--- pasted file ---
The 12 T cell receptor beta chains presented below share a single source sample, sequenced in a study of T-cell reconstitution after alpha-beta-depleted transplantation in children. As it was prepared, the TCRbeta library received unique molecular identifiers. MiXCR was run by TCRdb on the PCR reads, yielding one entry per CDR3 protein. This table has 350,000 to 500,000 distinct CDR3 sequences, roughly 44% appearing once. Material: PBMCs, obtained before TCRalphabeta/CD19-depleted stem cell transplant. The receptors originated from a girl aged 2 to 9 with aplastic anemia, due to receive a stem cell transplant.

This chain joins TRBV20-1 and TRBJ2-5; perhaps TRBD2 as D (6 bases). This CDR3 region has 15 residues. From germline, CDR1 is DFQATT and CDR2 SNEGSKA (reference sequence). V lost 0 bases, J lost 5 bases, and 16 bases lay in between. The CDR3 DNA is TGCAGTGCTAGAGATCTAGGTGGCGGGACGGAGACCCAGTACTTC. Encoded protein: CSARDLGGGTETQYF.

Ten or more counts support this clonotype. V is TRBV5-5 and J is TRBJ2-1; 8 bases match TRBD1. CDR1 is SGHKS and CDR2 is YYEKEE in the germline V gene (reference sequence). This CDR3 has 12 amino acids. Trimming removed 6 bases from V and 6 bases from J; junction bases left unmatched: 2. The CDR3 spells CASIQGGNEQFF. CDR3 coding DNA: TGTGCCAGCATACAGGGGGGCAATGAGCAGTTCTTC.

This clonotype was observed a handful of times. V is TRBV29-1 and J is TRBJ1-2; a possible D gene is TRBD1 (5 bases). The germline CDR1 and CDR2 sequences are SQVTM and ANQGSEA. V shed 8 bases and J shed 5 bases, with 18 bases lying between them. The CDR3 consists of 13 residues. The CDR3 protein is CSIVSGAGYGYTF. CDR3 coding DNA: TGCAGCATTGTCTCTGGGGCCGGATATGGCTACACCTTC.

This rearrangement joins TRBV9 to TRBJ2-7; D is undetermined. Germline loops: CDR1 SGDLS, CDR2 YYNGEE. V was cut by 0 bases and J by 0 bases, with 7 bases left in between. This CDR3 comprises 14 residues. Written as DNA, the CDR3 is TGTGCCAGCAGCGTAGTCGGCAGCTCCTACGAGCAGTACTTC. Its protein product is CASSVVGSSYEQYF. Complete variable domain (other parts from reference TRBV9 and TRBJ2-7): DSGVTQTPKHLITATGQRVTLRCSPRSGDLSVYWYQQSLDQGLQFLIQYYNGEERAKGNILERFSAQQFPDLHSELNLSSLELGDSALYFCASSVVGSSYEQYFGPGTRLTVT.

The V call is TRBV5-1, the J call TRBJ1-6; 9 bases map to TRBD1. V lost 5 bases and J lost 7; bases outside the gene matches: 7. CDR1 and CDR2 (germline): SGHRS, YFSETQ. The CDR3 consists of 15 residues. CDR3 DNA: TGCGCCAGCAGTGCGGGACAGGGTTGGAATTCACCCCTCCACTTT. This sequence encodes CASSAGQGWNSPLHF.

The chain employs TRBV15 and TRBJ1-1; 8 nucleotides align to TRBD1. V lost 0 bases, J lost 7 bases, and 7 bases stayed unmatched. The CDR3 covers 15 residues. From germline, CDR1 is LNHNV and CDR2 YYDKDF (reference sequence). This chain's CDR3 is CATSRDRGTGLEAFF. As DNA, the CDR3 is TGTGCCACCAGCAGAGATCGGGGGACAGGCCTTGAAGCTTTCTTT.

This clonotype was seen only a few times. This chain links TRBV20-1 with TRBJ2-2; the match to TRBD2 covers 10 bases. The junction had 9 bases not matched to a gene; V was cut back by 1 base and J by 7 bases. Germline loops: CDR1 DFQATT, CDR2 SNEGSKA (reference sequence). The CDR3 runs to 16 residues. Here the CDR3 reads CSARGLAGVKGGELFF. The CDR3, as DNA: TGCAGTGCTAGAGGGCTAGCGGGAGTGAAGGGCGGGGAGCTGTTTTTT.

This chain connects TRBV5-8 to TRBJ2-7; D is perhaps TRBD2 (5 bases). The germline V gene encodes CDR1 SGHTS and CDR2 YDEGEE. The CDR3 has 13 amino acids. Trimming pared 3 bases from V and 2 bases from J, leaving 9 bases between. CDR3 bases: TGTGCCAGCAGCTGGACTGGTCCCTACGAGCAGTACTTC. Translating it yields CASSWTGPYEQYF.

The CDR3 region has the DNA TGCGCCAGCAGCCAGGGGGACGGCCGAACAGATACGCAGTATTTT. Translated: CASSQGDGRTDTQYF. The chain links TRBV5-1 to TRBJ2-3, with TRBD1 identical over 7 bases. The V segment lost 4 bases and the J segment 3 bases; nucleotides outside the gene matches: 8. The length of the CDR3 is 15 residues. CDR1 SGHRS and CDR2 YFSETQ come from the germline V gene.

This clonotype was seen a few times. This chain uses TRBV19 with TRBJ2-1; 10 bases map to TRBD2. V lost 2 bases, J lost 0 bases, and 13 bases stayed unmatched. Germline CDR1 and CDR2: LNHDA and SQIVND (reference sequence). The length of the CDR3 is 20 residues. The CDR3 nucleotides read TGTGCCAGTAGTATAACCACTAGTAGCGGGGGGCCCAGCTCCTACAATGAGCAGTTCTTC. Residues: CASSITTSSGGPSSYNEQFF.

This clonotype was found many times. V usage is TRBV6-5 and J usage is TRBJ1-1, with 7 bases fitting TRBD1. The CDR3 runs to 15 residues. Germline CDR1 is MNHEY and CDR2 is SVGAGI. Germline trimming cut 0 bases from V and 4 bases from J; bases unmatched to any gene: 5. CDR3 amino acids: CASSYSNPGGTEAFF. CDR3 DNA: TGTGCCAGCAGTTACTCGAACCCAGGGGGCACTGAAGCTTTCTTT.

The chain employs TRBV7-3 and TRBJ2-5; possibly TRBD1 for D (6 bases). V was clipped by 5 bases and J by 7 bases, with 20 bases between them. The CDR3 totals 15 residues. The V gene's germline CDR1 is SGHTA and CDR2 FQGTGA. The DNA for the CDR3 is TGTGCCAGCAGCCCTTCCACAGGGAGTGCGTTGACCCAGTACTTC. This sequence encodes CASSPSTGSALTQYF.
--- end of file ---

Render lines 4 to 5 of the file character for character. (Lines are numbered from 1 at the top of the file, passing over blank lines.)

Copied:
This clonotype was observed a handful of times. V is TRBV29-1 and J is TRBJ1-2; a possible D gene is TRBD1 (5 bases). The germline CDR1 and CDR2 sequences are SQVTM and ANQGSEA. V shed 8 bases and J shed 5 bases, with 18 bases lying between them. The CDR3 consists of 13 residues. The CDR3 protein is CSIVSGAGYGYTF. CDR3 coding DNA: TGCAGCATTGTCTCTGGGGCCGGATATGGCTACACCTTC.

This rearrangement joins TRBV9 to TRBJ2-7; D is undetermined. Germline loops: CDR1 SGDLS, CDR2 YYNGEE. V was cut by 0 bases and J by 0 bases, with 7 bases left in between. This CDR3 comprises 14 residues. Written as DNA, the CDR3 is TGTGCCAGCAGCGTAGTCGGCAGCTCCTACGAGCAGTACTTC. Its protein product is CASSVVGSSYEQYF. Complete variable domain (other parts from reference TRBV9 and TRBJ2-7): DSGVTQTPKHLITATGQRVTLRCSPRSGDLSVYWYQQSLDQGLQFLIQYYNGEERAKGNILERFSAQQFPDLHSELNLSSLELGDSALYFCASSVVGSSYEQYFGPGTRLTVT.